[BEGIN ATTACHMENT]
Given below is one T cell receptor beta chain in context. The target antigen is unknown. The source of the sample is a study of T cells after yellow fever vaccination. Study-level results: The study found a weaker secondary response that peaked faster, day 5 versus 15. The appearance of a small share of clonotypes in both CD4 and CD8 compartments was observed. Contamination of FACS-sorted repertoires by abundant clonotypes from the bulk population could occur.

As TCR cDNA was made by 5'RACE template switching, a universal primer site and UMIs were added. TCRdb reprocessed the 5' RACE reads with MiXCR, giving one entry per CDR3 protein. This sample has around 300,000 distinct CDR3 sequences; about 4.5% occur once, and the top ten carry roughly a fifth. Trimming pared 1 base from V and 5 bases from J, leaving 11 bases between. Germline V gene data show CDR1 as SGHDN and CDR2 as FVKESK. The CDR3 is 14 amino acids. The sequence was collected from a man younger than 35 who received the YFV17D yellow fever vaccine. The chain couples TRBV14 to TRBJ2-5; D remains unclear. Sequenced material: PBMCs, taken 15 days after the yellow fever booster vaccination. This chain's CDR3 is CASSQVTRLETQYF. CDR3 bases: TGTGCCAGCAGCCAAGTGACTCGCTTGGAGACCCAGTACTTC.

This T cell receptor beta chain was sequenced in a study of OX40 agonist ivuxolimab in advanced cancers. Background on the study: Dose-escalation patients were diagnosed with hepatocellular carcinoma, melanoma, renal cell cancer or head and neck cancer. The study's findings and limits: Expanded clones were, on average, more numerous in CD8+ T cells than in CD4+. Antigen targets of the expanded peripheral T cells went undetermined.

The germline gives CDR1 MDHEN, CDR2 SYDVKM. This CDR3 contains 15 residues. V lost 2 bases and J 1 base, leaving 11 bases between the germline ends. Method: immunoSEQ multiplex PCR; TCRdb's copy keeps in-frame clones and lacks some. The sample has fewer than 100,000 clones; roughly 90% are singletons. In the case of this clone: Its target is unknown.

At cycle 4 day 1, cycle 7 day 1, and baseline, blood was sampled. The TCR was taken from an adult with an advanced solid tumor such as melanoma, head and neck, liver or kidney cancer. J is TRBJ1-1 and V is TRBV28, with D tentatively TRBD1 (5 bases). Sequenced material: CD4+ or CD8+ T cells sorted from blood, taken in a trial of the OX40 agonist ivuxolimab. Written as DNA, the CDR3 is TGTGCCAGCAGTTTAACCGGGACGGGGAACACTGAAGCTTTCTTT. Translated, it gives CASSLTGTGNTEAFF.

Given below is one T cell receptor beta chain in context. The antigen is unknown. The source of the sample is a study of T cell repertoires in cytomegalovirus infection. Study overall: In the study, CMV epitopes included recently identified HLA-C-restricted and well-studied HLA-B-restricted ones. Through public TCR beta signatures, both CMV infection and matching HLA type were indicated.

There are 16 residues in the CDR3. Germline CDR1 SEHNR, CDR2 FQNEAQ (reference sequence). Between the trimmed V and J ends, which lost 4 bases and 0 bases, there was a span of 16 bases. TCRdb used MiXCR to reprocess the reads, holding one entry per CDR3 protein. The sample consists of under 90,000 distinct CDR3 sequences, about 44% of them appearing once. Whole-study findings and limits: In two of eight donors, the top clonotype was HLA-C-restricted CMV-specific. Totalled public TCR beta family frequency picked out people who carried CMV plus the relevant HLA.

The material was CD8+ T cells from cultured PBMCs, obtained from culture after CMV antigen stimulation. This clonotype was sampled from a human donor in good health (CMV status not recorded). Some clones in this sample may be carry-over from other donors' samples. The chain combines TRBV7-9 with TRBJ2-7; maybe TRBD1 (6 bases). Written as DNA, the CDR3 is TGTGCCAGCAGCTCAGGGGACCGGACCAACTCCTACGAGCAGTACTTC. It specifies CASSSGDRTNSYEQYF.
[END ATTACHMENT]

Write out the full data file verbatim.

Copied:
Given below is one T cell receptor beta chain in context. The target antigen is unknown. The source of the sample is a study of T cells after yellow fever vaccination. Study-level results: The study found a weaker secondary response that peaked faster, day 5 versus 15. The appearance of a small share of clonotypes in both CD4 and CD8 compartments was observed. Contamination of FACS-sorted repertoires by abundant clonotypes from the bulk population could occur.

As TCR cDNA was made by 5'RACE template switching, a universal primer site and UMIs were added. TCRdb reprocessed the 5' RACE reads with MiXCR, giving one entry per CDR3 protein. This sample has around 300,000 distinct CDR3 sequences; about 4.5% occur once, and the top ten carry roughly a fifth. Trimming pared 1 base from V and 5 bases from J, leaving 11 bases between. Germline V gene data show CDR1 as SGHDN and CDR2 as FVKESK. The CDR3 is 14 amino acids. The sequence was collected from a man younger than 35 who received the YFV17D yellow fever vaccine. The chain couples TRBV14 to TRBJ2-5; D remains unclear. Sequenced material: PBMCs, taken 15 days after the yellow fever booster vaccination. This chain's CDR3 is CASSQVTRLETQYF. CDR3 bases: TGTGCCAGCAGCCAAGTGACTCGCTTGGAGACCCAGTACTTC.

This T cell receptor beta chain was sequenced in a study of OX40 agonist ivuxolimab in advanced cancers. Background on the study: Dose-escalation patients were diagnosed with hepatocellular carcinoma, melanoma, renal cell cancer or head and neck cancer. The study's findings and limits: Expanded clones were, on average, more numerous in CD8+ T cells than in CD4+. Antigen targets of the expanded peripheral T cells went undetermined.

The germline gives CDR1 MDHEN, CDR2 SYDVKM. This CDR3 contains 15 residues. V lost 2 bases and J 1 base, leaving 11 bases between the germline ends. Method: immunoSEQ multiplex PCR; TCRdb's copy keeps in-frame clones and lacks some. The sample has fewer than 100,000 clones; roughly 90% are singletons. In the case of this clone: Its target is unknown.

At cycle 4 day 1, cycle 7 day 1, and baseline, blood was sampled. The TCR was taken from an adult with an advanced solid tumor such as melanoma, head and neck, liver or kidney cancer. J is TRBJ1-1 and V is TRBV28, with D tentatively TRBD1 (5 bases). Sequenced material: CD4+ or CD8+ T cells sorted from blood, taken in a trial of the OX40 agonist ivuxolimab. Written as DNA, the CDR3 is TGTGCCAGCAGTTTAACCGGGACGGGGAACACTGAAGCTTTCTTT. Translated, it gives CASSLTGTGNTEAFF.

Given below is one T cell receptor beta chain in context. The antigen is unknown. The source of the sample is a study of T cell repertoires in cytomegalovirus infection. Study overall: In the study, CMV epitopes included recently identified HLA-C-restricted and well-studied HLA-B-restricted ones. Through public TCR beta signatures, both CMV infection and matching HLA type were indicated.

There are 16 residues in the CDR3. Germline CDR1 SEHNR, CDR2 FQNEAQ (reference sequence). Between the trimmed V and J ends, which lost 4 bases and 0 bases, there was a span of 16 bases. TCRdb used MiXCR to reprocess the reads, holding one entry per CDR3 protein. The sample consists of under 90,000 distinct CDR3 sequences, about 44% of them appearing once. Whole-study findings and limits: In two of eight donors, the top clonotype was HLA-C-restricted CMV-specific. Totalled public TCR beta family frequency picked out people who carried CMV plus the relevant HLA.

The material was CD8+ T cells from cultured PBMCs, obtained from culture after CMV antigen stimulation. This clonotype was sampled from a human donor in good health (CMV status not recorded). Some clones in this sample may be carry-over from other donors' samples. The chain combines TRBV7-9 with TRBJ2-7; maybe TRBD1 (6 bases). Written as DNA, the CDR3 is TGTGCCAGCAGCTCAGGGGACCGGACCAACTCCTACGAGCAGTACTTC. It specifies CASSSGDRTNSYEQYF.